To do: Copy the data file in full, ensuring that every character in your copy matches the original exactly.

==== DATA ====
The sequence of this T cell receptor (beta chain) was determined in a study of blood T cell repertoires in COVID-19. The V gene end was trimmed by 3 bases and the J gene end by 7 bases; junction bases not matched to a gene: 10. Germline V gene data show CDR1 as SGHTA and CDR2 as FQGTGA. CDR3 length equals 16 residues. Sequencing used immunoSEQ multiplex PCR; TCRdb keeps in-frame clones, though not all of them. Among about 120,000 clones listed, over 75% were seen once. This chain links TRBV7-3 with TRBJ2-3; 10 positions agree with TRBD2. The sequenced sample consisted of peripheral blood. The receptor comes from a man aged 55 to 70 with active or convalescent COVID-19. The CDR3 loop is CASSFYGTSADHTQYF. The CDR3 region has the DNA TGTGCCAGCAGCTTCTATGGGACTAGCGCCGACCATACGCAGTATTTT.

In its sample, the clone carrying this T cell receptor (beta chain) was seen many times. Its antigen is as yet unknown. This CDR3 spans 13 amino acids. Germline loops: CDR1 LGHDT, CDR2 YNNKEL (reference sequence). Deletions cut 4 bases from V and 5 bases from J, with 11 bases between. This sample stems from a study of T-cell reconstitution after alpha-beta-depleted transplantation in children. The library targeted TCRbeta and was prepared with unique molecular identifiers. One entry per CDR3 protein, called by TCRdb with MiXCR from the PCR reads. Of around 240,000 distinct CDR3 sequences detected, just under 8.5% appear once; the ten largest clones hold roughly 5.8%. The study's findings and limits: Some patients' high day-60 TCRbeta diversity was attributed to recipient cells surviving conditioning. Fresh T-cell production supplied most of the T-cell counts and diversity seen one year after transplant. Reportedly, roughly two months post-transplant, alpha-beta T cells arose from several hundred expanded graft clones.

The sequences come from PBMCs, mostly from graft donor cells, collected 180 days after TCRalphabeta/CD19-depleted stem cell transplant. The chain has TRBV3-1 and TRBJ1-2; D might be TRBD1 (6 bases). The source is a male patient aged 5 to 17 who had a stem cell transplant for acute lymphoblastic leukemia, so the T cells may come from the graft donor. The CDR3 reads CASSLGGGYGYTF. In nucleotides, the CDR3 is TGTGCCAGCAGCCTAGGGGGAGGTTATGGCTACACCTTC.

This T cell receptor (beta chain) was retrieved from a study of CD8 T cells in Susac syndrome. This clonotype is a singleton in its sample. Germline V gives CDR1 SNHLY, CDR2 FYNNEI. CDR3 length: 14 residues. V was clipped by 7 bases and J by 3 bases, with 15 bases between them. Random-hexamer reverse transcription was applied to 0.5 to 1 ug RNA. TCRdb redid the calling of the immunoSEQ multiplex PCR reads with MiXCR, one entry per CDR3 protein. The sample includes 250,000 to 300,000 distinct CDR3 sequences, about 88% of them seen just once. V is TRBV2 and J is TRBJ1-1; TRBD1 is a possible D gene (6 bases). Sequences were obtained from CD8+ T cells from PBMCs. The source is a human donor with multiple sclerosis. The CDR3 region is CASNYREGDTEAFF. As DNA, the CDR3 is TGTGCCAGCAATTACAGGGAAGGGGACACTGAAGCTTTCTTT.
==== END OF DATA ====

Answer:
The sequence of this T cell receptor (beta chain) was determined in a study of blood T cell repertoires in COVID-19. The V gene end was trimmed by 3 bases and the J gene end by 7 bases; junction bases not matched to a gene: 10. Germline V gene data show CDR1 as SGHTA and CDR2 as FQGTGA. CDR3 length equals 16 residues. Sequencing used immunoSEQ multiplex PCR; TCRdb keeps in-frame clones, though not all of them. Among about 120,000 clones listed, over 75% were seen once. This chain links TRBV7-3 with TRBJ2-3; 10 positions agree with TRBD2. The sequenced sample consisted of peripheral blood. The receptor comes from a man aged 55 to 70 with active or convalescent COVID-19. The CDR3 loop is CASSFYGTSADHTQYF. The CDR3 region has the DNA TGTGCCAGCAGCTTCTATGGGACTAGCGCCGACCATACGCAGTATTTT.

In its sample, the clone carrying this T cell receptor (beta chain) was seen many times. Its antigen is as yet unknown. This CDR3 spans 13 amino acids. Germline loops: CDR1 LGHDT, CDR2 YNNKEL (reference sequence). Deletions cut 4 bases from V and 5 bases from J, with 11 bases between. This sample stems from a study of T-cell reconstitution after alpha-beta-depleted transplantation in children. The library targeted TCRbeta and was prepared with unique molecular identifiers. One entry per CDR3 protein, called by TCRdb with MiXCR from the PCR reads. Of around 240,000 distinct CDR3 sequences detected, just under 8.5% appear once; the ten largest clones hold roughly 5.8%. The study's findings and limits: Some patients' high day-60 TCRbeta diversity was attributed to recipient cells surviving conditioning. Fresh T-cell production supplied most of the T-cell counts and diversity seen one year after transplant. Reportedly, roughly two months post-transplant, alpha-beta T cells arose from several hundred expanded graft clones.

The sequences come from PBMCs, mostly from graft donor cells, collected 180 days after TCRalphabeta/CD19-depleted stem cell transplant. The chain has TRBV3-1 and TRBJ1-2; D might be TRBD1 (6 bases). The source is a male patient aged 5 to 17 who had a stem cell transplant for acute lymphoblastic leukemia, so the T cells may come from the graft donor. The CDR3 reads CASSLGGGYGYTF. In nucleotides, the CDR3 is TGTGCCAGCAGCCTAGGGGGAGGTTATGGCTACACCTTC.

This T cell receptor (beta chain) was retrieved from a study of CD8 T cells in Susac syndrome. This clonotype is a singleton in its sample. Germline V gives CDR1 SNHLY, CDR2 FYNNEI. CDR3 length: 14 residues. V was clipped by 7 bases and J by 3 bases, with 15 bases between them. Random-hexamer reverse transcription was applied to 0.5 to 1 ug RNA. TCRdb redid the calling of the immunoSEQ multiplex PCR reads with MiXCR, one entry per CDR3 protein. The sample includes 250,000 to 300,000 distinct CDR3 sequences, about 88% of them seen just once. V is TRBV2 and J is TRBJ1-1; TRBD1 is a possible D gene (6 bases). Sequences were obtained from CD8+ T cells from PBMCs. The source is a human donor with multiple sclerosis. The CDR3 region is CASNYREGDTEAFF. As DNA, the CDR3 is TGTGCCAGCAATTACAGGGAAGGGGACACTGAAGCTTTCTTT.